jump to navigation
  • Mongolian Ear Cutting September 24, 2017

    Author: Beach Combing | in : Medieval , trackback


    If you are going to carry out massacres then it is important to be able to count how many soldiers (and all too often civilians) that you are killing. From scalping in the American west to the Einsatzgruppen tally sheets on the Eastern Front in the Second World War military organizations have come up with all too many ways to carry out these kinds of bloody statistics. But among the most striking was surely the Mongolian custom of counting ears. We have several thirteenth-century references to massive quantities of ears being collected and brought by armies to their commanders. For example, a melee near Baghdad netted some 12,000 ears. In one other campaign, probably down the Volga and into Bulgar territories, some quarter of a million ears were removed: the mind boggles. Gibbon reports that at the Battle of Legnica the victorious Mongols cut off an ear from every fallen European warrior

    All this begs a number of questions about the organization of cut off ears. First, the right ear alone seems to have been cut off, presumably to stop any dishonest Steppe warrior getting two  ears from one head. Second, the ears seem to have been stored in sacks. After Legnica the Mongols were able to fill nine sacks with ears: this depends, note, on a Polish source. (We need a study where someone tries to establish how many ears could fit into a Mongol sack: a bit like that wonderfully nonsensical study of how deep the blood was after the capture of Jerusalem). Third, presumably these were carried back to some base camp for counting. Were there ear counters in the army or its bureaucracy? Or was it a job that you were given if you had got on someone’s nerves? There is, then, fourth, the question of what happened to the ears. Being of cartilage they presumably were made into manure in some Khan’s fields: nothing will remain of them.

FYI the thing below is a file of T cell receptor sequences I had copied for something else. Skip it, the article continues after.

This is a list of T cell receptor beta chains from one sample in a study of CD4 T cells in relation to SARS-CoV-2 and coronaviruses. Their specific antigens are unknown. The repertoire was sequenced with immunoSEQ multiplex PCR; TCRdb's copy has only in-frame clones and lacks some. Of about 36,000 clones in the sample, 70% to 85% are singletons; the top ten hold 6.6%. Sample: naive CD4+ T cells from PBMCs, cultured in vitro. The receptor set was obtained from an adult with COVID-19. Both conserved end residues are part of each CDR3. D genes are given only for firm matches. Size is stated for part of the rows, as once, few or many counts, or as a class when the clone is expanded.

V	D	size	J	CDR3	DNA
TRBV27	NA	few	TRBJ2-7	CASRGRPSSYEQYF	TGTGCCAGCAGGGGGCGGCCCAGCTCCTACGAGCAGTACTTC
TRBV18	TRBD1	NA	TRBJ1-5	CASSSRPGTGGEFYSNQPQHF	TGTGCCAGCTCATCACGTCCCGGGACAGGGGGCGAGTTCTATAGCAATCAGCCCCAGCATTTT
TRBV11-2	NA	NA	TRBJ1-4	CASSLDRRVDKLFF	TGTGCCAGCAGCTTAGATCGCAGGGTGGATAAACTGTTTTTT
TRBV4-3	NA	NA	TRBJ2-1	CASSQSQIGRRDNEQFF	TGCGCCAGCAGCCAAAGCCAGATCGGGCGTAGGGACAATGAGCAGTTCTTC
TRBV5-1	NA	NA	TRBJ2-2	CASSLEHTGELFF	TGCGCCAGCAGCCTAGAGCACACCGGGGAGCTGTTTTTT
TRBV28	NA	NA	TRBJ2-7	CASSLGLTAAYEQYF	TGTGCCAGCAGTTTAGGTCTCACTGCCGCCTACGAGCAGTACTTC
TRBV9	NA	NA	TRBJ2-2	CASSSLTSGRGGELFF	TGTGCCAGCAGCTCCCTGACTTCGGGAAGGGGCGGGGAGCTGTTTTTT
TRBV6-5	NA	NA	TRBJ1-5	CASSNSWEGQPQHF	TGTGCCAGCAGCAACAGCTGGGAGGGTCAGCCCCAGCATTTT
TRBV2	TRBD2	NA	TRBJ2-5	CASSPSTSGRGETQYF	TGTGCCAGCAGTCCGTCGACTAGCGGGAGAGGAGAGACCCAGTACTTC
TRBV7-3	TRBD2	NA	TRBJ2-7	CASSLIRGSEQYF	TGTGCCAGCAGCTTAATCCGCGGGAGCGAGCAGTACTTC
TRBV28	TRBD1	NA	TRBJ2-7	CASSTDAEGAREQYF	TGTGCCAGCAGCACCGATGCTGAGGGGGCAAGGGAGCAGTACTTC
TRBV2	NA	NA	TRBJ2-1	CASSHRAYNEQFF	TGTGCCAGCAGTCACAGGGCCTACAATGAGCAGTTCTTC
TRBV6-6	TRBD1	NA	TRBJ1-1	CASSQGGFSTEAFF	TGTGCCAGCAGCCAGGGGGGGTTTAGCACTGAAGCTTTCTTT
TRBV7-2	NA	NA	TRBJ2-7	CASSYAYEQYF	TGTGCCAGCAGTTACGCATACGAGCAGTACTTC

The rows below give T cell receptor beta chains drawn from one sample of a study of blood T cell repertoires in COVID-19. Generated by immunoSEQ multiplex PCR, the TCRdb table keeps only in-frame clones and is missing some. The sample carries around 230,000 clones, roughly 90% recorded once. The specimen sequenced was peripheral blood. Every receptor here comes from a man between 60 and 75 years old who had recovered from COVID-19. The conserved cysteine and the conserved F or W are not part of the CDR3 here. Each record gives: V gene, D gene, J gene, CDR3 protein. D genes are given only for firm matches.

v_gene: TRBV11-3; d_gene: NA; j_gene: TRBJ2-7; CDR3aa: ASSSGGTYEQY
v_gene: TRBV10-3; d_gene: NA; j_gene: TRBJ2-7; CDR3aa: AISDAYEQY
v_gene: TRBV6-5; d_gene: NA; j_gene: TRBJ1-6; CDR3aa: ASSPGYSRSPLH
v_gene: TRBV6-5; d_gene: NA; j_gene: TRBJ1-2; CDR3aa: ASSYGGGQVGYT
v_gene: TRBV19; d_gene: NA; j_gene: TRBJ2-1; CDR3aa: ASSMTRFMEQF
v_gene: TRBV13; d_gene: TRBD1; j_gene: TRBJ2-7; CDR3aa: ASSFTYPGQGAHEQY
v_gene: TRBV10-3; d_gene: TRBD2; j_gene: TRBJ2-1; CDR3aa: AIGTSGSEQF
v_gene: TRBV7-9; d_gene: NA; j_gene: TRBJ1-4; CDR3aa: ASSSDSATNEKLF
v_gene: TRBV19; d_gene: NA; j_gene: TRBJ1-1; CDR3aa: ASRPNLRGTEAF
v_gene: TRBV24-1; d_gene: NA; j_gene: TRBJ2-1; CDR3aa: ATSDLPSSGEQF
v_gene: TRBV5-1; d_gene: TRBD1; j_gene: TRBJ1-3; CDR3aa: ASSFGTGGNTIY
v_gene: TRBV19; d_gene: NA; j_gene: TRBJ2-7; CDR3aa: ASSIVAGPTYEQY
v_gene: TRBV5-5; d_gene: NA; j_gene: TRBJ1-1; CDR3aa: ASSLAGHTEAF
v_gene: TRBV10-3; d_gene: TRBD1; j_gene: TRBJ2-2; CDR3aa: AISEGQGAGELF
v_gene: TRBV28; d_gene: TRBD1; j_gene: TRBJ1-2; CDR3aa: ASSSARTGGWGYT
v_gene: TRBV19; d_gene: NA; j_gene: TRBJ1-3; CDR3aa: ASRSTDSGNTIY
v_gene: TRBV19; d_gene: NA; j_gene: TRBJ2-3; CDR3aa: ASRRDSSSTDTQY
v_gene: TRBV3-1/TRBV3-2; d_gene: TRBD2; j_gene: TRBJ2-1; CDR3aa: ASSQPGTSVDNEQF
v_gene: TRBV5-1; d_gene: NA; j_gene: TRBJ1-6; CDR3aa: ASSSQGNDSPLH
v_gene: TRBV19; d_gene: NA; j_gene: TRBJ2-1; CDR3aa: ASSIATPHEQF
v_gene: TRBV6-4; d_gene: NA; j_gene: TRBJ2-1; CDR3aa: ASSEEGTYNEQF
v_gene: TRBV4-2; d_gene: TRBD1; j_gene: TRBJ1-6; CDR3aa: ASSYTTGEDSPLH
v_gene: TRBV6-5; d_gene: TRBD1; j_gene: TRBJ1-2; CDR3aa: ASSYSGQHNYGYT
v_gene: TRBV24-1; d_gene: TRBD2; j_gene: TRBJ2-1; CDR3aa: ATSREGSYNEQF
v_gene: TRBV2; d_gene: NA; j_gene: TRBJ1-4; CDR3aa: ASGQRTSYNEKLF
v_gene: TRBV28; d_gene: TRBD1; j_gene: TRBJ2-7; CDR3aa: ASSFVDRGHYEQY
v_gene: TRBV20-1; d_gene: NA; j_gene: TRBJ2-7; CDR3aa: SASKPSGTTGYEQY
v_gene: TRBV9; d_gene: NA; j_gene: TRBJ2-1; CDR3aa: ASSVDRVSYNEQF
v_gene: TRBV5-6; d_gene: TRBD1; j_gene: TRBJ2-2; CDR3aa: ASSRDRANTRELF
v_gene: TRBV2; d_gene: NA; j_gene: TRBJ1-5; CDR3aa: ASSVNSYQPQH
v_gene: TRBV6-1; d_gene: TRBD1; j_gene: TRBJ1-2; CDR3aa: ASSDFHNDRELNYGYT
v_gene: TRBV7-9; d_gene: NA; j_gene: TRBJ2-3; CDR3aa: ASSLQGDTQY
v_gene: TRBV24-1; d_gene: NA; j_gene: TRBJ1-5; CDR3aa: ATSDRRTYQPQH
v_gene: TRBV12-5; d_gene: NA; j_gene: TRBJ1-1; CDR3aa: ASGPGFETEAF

The only famous parallel to ear-cutting that Beach can think of is the Ancient Egyptian trick of removing right hands from fallen enemy warriors. Taking a right hand might be more satisfying in some ways: I am taking your force from you. But surely it is more difficult to do and much more difficult to carry around and count. If the Mongols had chopped off hands after Legnica they would have needed a couple of hundred sacks. Mongol ear chopping habits seem, it should be noted, to have been restricted to warriors, which makes the quarter of a million figure above so much more terrifying. This should remind us that the horrific figures given for the Mongol invasions, particularly when these numbers come from the Mongols themselves, should be taken a bit more seriously than many historians have been inclined to do.

    Other body cutting in atrocities and war: drbeachcombing At yahoo DOT com

    Bruce T. 29 Sep 2017: The Pentagon encouraged ear taking by American forces in Vietnam to get a more accurate count of enemy combat dead as they felt the ‘little’ finger method used early in the conflict was being abused by troops who would cut them off of dead civilians killed in bombing raids or captured enemy refusing to talk during a rough field interrogation. I know a number of guys who have dried up ears stashed away in drawers in old cigar boxes. There was an added macabre bonus to the ear taking. According to GI’s I knew, many Vietnamese felt that if a person’s body was corrupted, missing parts, their soul couldn’t move peacefully into the afterlife.  The ear and finger taking was double whammy, we killed him and left his soul to roam forever. Leave a Death Card with him usually bearing the Ace of Spades with your name and your company’s logo, and you claim ownership of the killing and his soul. The Vietcong and NVA would throw a bounty on your head for that one, a point of pride for a lot of GI’s. GI’s often threaded them on cords, leather and otherwise, displaying them on their uniforms or around their necks when coming back to base from patrols.The footage of them displaying strings of ears was common on the TV news during the war. I would think there would be footage of it on Youtube but you might have to dig a bit.

    Floodmouse, 29 Sep 2017: I distinctly remember something about necklaces made of ears, but I have no idea of the source.  I probably got this from one of the more disreputable types of novels.  When you read something like that in a novel, you don’t know if it’s something someone really saw, or just something they dreamed up to make the enemy sound scarier.  I’m glad it was not my job to be the person with needle and thread who sewed the ears together . . .

    Filip, 29 Sep 2017: Filip writes in with a culinary delight, a Stramberk Ears.